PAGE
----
Kim must know things are stage-managed, for he is stage manager in chief. His father Kim Il-sung was well aware of efforts to hoodwink him. Kim senior's remarkably frank Collected Works include many such complaints. In 1980, he accused officials in agriculture of sending "doctored reports": "I find it hard to believe that 67% of rice transplanting has been mechanized." (Pages 240-41 of Volume 35 in the 1989 edition.)

Even the scenario of keeping the truth from daddy is very familiar to Kim Jong-il, from his own long decades of apprenticeship. As Kim Il-sung aged his son increasingly took the day-to-day reins of power, including deciding what papa should or should not be bothered with.

So he can hardly be surprised if his own son is now doing the same to him. But well may he worry. Kim Jong-un has no experience, and is reputedly a hothead. That mix spells trouble.

A key unknown is how far the excuse they are using for not keeping Kim Jong-il fully in the picture - that he is still ill after his stroke in August 2008 - is actually true. The JoongAng report suggests not. Having been tipped the wink that his son was manipulating information, Kim is said to have ordered that all reports be sent via his secretaries rather than Jong-un.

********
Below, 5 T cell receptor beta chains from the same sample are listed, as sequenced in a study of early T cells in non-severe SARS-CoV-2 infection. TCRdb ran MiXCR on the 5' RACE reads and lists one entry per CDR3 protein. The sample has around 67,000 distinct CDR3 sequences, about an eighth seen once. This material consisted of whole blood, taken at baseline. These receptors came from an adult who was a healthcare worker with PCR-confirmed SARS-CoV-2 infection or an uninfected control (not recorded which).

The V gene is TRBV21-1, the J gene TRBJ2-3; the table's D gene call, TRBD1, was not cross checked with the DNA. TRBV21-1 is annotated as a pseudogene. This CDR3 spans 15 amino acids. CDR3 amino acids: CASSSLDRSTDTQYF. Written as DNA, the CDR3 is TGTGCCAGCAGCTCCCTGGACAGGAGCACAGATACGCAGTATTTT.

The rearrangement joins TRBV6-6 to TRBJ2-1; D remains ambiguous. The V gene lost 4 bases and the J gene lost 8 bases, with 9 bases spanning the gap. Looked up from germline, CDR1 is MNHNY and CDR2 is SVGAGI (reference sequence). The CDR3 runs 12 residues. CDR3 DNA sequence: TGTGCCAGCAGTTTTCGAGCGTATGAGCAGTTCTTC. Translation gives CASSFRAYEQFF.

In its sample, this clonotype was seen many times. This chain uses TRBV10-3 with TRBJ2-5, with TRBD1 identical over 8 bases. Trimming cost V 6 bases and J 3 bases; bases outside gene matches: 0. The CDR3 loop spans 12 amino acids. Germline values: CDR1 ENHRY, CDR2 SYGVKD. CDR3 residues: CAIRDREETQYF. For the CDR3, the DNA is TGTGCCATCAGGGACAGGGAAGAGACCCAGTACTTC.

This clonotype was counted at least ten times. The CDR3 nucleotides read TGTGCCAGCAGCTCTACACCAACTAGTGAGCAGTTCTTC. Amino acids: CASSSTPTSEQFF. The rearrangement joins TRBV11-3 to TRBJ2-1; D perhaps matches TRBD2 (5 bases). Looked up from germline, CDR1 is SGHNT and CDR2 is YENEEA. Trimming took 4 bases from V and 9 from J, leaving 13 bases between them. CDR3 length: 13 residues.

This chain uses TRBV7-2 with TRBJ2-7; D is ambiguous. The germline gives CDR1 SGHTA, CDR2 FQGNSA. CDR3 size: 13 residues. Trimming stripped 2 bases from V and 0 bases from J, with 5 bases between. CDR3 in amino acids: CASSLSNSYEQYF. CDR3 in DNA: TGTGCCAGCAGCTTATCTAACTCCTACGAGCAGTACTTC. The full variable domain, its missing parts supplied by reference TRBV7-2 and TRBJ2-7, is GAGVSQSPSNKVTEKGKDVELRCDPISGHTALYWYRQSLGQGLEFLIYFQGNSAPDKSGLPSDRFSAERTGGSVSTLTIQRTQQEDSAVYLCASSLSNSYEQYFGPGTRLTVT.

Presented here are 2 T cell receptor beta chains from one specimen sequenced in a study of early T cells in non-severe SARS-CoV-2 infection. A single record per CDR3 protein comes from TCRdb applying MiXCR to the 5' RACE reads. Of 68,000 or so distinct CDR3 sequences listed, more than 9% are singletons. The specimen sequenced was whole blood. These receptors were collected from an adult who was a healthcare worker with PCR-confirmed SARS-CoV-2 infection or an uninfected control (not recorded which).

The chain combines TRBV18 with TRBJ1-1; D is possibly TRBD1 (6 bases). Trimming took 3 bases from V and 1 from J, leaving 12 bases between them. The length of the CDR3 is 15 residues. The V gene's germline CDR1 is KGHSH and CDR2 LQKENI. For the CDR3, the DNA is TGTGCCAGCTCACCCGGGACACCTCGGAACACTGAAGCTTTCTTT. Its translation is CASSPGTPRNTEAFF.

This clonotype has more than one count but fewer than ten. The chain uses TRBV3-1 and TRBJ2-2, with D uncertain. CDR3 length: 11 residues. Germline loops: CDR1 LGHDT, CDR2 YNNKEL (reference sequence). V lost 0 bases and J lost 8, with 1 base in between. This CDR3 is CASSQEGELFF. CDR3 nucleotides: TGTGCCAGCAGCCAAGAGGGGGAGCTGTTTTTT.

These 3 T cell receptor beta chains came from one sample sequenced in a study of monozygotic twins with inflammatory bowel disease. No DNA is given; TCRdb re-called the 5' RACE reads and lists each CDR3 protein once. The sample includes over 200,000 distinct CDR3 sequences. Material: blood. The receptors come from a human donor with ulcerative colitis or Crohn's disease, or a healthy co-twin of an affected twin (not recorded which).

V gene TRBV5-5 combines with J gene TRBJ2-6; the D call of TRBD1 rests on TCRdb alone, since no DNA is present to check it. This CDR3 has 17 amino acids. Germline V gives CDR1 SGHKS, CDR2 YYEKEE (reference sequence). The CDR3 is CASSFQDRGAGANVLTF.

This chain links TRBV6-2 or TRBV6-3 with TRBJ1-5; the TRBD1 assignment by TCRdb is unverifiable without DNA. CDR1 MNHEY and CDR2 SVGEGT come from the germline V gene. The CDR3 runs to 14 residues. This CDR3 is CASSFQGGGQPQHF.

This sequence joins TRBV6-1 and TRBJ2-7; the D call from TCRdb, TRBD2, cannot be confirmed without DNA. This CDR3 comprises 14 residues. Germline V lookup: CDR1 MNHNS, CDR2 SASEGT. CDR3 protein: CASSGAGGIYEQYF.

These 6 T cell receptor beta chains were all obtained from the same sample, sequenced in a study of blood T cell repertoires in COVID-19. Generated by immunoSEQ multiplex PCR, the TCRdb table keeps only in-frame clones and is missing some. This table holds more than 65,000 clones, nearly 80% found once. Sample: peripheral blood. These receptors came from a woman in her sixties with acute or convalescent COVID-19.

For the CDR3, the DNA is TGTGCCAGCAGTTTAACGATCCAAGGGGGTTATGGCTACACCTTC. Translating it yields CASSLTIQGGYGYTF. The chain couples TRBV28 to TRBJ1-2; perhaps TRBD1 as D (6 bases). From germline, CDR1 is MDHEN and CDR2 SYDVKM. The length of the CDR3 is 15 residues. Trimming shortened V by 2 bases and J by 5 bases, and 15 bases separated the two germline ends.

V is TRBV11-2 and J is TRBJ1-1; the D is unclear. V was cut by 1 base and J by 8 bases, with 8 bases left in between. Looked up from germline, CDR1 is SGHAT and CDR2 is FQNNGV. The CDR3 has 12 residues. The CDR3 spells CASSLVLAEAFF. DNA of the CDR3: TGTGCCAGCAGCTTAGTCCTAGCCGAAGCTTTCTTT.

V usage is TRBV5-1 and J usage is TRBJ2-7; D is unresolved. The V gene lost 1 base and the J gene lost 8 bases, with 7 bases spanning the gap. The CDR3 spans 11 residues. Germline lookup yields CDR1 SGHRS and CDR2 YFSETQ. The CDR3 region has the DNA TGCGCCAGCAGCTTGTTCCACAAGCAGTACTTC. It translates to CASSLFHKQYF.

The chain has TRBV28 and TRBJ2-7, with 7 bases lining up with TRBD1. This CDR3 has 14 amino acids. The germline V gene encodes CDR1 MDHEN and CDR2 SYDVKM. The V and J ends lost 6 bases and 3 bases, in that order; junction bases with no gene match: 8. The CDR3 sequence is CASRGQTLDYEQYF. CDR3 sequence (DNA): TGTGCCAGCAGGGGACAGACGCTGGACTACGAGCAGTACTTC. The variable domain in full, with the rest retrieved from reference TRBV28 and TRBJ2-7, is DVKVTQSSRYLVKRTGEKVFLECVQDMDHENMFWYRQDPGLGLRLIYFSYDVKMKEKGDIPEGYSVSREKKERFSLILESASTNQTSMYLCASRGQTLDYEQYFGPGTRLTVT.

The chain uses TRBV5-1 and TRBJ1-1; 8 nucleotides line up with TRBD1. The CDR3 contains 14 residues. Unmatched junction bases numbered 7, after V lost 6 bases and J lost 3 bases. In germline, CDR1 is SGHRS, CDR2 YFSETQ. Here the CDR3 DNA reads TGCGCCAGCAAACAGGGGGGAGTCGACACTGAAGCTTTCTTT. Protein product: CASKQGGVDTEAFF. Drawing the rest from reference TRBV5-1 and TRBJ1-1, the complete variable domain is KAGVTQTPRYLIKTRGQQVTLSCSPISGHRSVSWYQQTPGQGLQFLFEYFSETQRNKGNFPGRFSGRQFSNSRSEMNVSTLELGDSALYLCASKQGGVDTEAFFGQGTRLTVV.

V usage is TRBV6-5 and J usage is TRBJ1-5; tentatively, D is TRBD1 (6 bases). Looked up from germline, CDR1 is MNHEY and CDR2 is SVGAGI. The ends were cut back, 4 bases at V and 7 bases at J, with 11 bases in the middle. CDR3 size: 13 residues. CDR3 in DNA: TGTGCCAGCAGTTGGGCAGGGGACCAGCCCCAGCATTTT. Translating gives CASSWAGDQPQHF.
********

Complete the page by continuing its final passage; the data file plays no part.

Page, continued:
The Dear Leader is visibly slighter than before, yet visitors like former United States president Bill Clinton last August found him in command of his faculties and his country. On June 21, the same day as the JoongAng story, the Korea Times, another Seoul daily, carried a piece in very different vein.

Citing the North's Korean Central News Agency on June 20, this said Kim Jong-il visited a mine, an electronics factory, a cooperative farm, a machinery plant and an army officers' training center - all apparently on the same day. The paper called this "one of his most energetic public outings this year", under the headline "NK leader makes robust outings".

Yet without commenting on the contradiction, the Korea Times also reported the JoongAng story, with the headline "Kim Jong-il's aides dupe the frail leader." But at least they solve the egg mystery. On this account the facility he visited didn't have enough chickens or eggs of its own. Officials scrambled to poach both from nearby farms, so as to put on a good show for the leader.

Which came first, the chicken or the egg? In North Korea, neither - but we can send out for some, just for show. A poultry excuse indeed. No wonder Kim Jong-il isn't cock-a-hoop.

Note
1. Kim being duped by subordinates June 21, 2010.

Aidan Foster-Carter, honorary senior research fellow in sociology and modern Korea, Leeds University, UK.